Adventus Group

In Situ Chemical Reduction (ISCR) Technologies: Significance of Low Eh Reactions

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Courtesy of Adventus Group

As used herein, ISCR describes the synergistic effect of stimulated biological oxygen consumption (via degradation of added organic carbon sources), direct chemical reduction with reduced metals, and the corresponding enhanced thermodynamic decomposition reactions that are realized at the lowered redox (Eh) conditions. These combined effects are therefore characteristic for technologies that combine controlled-release carbon plus ZVI or another reduced metal, e.g. Zn(0) (Seech et al., 1995 and 2000) or other reducing agents (Szecsody et al., 2004) such as dithionite (Nzegung et al., 2001). Following placement of ISCR reagents into the subsurface environment, a number of physical, chemical and microbiological processes combine to create very strong (e.g., Eh < −,550 mV) reducing Address correspondence to Jan Dolfing, School of Civil Engineering and Geosciences, Newcastle University, Newcastle NE1 7RU, UK.

1. biological reduction/consumption of oxygen and other electron acceptors like, e.g., nitrate and sulfate (via the biological oxygen demand generated by the addition of complex organic carbon),
2. (in)direct chemical reduction via reduced metals either via (direct) chemical reduction of the oxidized pollutants or (indirectly) via the formation of hydrogen, which is used by bacteria as the electron donor (Scherer et al., 2000), and
3. direct chemical oxidation via beta-elimination reactions and additional oxygen scavenging and reduced Eh via ZVI oxidation/reduction reactions.

Mineralization of halogenated organic compounds occurs via a combination of chemically induced hydrogenolysis, beta-elimination, and biological sequential reductive dehalogenation mreactions. As such, the accumulation of conventional catabolic intermediates is not observed, and ISCR reactions are more effective toward compounds resistant to individual processes. It is also possible, however, that unique, yet to be identified genes are expressed by dehalogenating microorganisms under these extreme physical conditions, and that such genes produce enzymes that catalyze these reactions (analogous to the synthesis of unique biomolecules under different physical conditions such as pressure and temperature). Studies aimed at evaluating this hypothesis seem warranted.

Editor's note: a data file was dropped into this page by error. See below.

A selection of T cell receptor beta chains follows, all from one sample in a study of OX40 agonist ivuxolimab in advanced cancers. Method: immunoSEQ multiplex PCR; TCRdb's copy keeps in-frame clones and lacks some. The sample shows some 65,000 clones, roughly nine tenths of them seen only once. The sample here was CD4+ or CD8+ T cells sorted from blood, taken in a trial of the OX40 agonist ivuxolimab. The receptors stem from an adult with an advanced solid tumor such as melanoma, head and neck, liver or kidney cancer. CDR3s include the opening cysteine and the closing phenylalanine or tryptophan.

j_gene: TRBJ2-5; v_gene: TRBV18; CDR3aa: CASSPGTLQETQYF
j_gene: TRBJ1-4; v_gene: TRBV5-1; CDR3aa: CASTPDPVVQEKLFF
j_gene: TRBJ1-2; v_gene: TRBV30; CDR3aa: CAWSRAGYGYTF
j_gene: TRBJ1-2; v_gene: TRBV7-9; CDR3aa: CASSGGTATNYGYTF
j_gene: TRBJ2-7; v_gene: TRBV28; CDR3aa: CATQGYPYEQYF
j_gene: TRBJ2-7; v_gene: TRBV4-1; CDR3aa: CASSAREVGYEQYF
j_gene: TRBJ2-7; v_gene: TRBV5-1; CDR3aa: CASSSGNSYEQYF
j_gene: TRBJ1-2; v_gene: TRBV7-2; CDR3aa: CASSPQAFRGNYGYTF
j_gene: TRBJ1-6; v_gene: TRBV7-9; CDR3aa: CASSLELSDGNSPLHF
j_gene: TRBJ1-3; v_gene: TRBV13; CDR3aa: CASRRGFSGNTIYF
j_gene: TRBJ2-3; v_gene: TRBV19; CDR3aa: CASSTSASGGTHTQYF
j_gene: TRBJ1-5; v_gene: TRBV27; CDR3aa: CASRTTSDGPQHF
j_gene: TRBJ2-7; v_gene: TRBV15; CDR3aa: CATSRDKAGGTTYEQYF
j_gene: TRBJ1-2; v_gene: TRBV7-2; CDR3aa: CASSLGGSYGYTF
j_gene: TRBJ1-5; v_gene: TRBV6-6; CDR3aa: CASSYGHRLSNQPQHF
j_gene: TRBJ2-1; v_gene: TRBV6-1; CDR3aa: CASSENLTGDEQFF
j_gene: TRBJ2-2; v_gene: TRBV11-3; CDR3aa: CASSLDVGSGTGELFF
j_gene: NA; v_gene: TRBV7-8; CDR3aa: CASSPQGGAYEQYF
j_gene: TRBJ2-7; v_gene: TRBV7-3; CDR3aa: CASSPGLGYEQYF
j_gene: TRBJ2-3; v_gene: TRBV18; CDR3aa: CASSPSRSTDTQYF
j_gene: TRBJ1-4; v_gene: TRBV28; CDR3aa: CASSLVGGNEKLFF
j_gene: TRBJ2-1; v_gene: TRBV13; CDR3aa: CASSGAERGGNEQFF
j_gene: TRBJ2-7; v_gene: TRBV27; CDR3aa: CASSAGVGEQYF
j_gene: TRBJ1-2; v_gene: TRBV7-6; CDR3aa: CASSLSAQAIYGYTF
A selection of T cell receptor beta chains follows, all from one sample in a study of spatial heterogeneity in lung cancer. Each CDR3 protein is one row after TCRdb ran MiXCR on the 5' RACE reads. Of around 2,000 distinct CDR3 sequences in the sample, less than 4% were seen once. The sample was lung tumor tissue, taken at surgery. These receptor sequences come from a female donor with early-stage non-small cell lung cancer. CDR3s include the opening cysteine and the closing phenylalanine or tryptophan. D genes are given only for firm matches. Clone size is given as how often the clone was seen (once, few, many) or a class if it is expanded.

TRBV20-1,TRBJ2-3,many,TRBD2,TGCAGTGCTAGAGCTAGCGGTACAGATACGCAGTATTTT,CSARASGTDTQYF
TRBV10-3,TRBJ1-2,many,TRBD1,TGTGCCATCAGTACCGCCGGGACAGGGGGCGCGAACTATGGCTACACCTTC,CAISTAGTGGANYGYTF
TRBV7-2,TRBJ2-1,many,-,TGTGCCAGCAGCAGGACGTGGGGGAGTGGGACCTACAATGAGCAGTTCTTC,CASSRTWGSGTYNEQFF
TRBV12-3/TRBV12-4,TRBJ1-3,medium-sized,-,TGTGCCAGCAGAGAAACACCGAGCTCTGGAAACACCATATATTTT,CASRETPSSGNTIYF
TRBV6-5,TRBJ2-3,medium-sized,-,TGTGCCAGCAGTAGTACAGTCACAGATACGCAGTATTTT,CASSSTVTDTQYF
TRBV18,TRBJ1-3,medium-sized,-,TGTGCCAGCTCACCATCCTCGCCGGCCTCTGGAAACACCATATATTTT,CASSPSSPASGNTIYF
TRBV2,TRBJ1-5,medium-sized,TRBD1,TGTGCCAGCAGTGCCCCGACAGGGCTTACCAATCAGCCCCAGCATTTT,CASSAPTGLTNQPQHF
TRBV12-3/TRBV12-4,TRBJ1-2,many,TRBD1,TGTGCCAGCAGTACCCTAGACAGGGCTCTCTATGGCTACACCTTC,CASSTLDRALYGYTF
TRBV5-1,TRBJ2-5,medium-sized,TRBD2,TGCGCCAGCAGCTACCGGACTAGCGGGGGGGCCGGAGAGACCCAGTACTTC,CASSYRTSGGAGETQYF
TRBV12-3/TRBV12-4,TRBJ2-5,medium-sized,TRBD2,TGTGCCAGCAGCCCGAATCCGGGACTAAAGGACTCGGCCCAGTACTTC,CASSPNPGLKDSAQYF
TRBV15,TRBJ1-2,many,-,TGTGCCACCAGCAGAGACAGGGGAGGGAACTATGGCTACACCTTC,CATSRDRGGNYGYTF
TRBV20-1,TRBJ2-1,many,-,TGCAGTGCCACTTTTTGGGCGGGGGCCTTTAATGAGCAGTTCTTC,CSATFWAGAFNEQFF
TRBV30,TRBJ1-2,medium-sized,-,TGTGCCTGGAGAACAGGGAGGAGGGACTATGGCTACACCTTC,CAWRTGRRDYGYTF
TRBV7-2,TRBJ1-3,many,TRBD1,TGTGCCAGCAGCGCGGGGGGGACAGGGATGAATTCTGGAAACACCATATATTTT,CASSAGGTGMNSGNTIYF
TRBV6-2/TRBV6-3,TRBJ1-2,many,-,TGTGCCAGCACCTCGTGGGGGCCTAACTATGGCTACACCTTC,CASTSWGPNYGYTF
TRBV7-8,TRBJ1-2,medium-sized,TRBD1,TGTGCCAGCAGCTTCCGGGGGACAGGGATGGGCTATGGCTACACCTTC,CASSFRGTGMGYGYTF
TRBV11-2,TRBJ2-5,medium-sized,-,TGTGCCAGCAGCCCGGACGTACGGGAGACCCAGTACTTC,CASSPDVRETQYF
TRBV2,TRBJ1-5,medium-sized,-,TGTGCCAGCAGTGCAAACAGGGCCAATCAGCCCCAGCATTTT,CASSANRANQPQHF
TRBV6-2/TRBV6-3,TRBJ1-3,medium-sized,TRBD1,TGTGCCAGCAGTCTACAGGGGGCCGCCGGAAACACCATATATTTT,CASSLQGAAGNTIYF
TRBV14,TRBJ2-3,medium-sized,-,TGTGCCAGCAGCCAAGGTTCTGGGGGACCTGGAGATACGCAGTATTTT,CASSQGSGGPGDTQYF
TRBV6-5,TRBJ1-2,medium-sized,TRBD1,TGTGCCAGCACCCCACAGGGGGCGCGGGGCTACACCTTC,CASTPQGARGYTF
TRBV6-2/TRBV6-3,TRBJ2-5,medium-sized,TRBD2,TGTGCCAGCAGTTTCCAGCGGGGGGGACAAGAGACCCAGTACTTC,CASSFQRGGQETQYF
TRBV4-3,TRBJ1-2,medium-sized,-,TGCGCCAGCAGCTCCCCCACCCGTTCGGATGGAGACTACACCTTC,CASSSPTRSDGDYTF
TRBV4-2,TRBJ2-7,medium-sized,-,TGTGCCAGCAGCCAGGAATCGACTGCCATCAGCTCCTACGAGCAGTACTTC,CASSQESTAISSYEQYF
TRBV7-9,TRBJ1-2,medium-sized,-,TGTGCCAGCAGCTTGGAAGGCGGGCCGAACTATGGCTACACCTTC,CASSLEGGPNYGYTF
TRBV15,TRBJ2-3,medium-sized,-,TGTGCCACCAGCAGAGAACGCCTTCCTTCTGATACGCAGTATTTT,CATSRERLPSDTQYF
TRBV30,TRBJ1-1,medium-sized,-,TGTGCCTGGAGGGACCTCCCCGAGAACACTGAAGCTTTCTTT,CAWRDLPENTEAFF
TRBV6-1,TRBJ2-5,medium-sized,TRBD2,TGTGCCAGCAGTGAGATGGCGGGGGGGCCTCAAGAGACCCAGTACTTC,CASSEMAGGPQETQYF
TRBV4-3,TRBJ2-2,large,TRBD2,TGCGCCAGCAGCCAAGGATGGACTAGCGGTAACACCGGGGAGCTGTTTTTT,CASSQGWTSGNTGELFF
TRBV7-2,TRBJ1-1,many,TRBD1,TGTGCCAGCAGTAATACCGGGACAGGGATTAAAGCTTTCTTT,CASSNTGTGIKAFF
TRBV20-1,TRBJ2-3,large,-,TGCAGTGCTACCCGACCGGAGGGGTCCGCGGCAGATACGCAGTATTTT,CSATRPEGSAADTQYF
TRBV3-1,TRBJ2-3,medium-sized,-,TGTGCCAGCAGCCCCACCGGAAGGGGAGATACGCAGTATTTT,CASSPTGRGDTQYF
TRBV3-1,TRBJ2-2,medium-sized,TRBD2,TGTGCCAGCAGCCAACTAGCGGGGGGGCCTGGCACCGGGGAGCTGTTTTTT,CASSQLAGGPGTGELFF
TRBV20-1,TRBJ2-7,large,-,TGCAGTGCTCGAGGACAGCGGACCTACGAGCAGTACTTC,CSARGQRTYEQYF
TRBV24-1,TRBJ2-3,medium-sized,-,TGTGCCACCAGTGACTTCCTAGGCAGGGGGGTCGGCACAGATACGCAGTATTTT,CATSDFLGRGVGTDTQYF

In any case, degradation routes are kinetically determined, and the type of catalyst and the presence of reactive ZVI surfaces will play important roles in these removal processes. The fermentation of the organic component present in the ISCR reagents liberates various organic acids and reduces naturally occurring reactive metals. This counters the production of hydroxyl ions resulting from the ZVI corrosion process, leading to more reactive ZVI surfaces. The importance of this “buffering capacity” will be discussed here and compared to various other induced anaerobic approaches that employ various carbon sources without the added benefit of ZVI.

It is also noteworthy that under ISCR conditions, the valence state of various inorganic compounds (e.g., heavy metals such as chromium(VI)) get reduced, which allows these materials to participate in various sorption and precipitation reactions. In the presence of ZVI and other elements such as sulfur, metals such as arsenic, lead and mercury can also be effectively immobilized in situ under ISCR conditions. The primary mechanism of removal is hypothesized to consist of the precipitation and co-precipitation of with iron/sulfur compounds. For example, arsenic is associated with the reduction of sulfate to form stable arsenopyrite (Craw et al., 2003, US EPA, 2000) thereby transferring it from the aqueous phase to the solid phase.

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